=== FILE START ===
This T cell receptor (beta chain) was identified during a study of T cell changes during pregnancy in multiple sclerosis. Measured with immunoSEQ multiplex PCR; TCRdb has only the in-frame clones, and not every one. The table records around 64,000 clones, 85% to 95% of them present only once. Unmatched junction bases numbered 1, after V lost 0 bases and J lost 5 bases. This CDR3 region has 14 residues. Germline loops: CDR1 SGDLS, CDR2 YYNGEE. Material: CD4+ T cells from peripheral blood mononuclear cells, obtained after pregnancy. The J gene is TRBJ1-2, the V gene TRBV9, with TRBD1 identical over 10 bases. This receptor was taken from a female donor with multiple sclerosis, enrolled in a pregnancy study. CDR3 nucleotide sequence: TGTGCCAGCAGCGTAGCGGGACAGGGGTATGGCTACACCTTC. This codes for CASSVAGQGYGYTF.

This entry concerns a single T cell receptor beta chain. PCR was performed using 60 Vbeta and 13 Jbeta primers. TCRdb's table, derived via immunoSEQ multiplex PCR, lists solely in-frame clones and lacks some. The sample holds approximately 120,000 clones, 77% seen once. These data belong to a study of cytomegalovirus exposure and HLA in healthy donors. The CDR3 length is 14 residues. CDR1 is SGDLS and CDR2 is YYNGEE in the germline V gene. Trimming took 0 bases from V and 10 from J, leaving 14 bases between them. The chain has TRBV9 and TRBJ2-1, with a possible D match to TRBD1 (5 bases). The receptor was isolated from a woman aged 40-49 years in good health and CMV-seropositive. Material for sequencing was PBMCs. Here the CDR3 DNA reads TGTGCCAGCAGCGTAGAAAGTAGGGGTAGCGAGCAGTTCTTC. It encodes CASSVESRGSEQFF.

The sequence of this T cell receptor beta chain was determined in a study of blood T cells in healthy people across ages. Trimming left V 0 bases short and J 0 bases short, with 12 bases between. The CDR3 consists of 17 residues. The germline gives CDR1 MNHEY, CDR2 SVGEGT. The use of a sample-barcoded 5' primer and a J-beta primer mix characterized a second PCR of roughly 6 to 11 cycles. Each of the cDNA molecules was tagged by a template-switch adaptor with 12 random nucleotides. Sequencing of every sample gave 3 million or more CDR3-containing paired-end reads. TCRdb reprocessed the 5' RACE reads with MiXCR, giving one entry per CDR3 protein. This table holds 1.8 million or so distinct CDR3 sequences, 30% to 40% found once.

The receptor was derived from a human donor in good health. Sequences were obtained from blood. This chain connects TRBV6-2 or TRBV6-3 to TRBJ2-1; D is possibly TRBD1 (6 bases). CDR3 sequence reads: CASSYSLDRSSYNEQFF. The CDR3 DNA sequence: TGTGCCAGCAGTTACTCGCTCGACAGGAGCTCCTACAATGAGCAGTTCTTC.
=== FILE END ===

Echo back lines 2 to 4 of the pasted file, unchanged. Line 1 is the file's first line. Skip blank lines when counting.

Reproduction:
This entry concerns a single T cell receptor beta chain. PCR was performed using 60 Vbeta and 13 Jbeta primers. TCRdb's table, derived via immunoSEQ multiplex PCR, lists solely in-frame clones and lacks some. The sample holds approximately 120,000 clones, 77% seen once. These data belong to a study of cytomegalovirus exposure and HLA in healthy donors. The CDR3 length is 14 residues. CDR1 is SGDLS and CDR2 is YYNGEE in the germline V gene. Trimming took 0 bases from V and 10 from J, leaving 14 bases between them. The chain has TRBV9 and TRBJ2-1, with a possible D match to TRBD1 (5 bases). The receptor was isolated from a woman aged 40-49 years in good health and CMV-seropositive. Material for sequencing was PBMCs. Here the CDR3 DNA reads TGTGCCAGCAGCGTAGAAAGTAGGGGTAGCGAGCAGTTCTTC. It encodes CASSVESRGSEQFF.

The sequence of this T cell receptor beta chain was determined in a study of blood T cells in healthy people across ages. Trimming left V 0 bases short and J 0 bases short, with 12 bases between. The CDR3 consists of 17 residues. The germline gives CDR1 MNHEY, CDR2 SVGEGT. The use of a sample-barcoded 5' primer and a J-beta primer mix characterized a second PCR of roughly 6 to 11 cycles. Each of the cDNA molecules was tagged by a template-switch adaptor with 12 random nucleotides. Sequencing of every sample gave 3 million or more CDR3-containing paired-end reads. TCRdb reprocessed the 5' RACE reads with MiXCR, giving one entry per CDR3 protein. This table holds 1.8 million or so distinct CDR3 sequences, 30% to 40% found once.

The receptor was derived from a human donor in good health. Sequences were obtained from blood. This chain connects TRBV6-2 or TRBV6-3 to TRBJ2-1; D is possibly TRBD1 (6 bases). CDR3 sequence reads: CASSYSLDRSSYNEQFF. The CDR3 DNA sequence: TGTGCCAGCAGTTACTCGCTCGACAGGAGCTCCTACAATGAGCAGTTCTTC.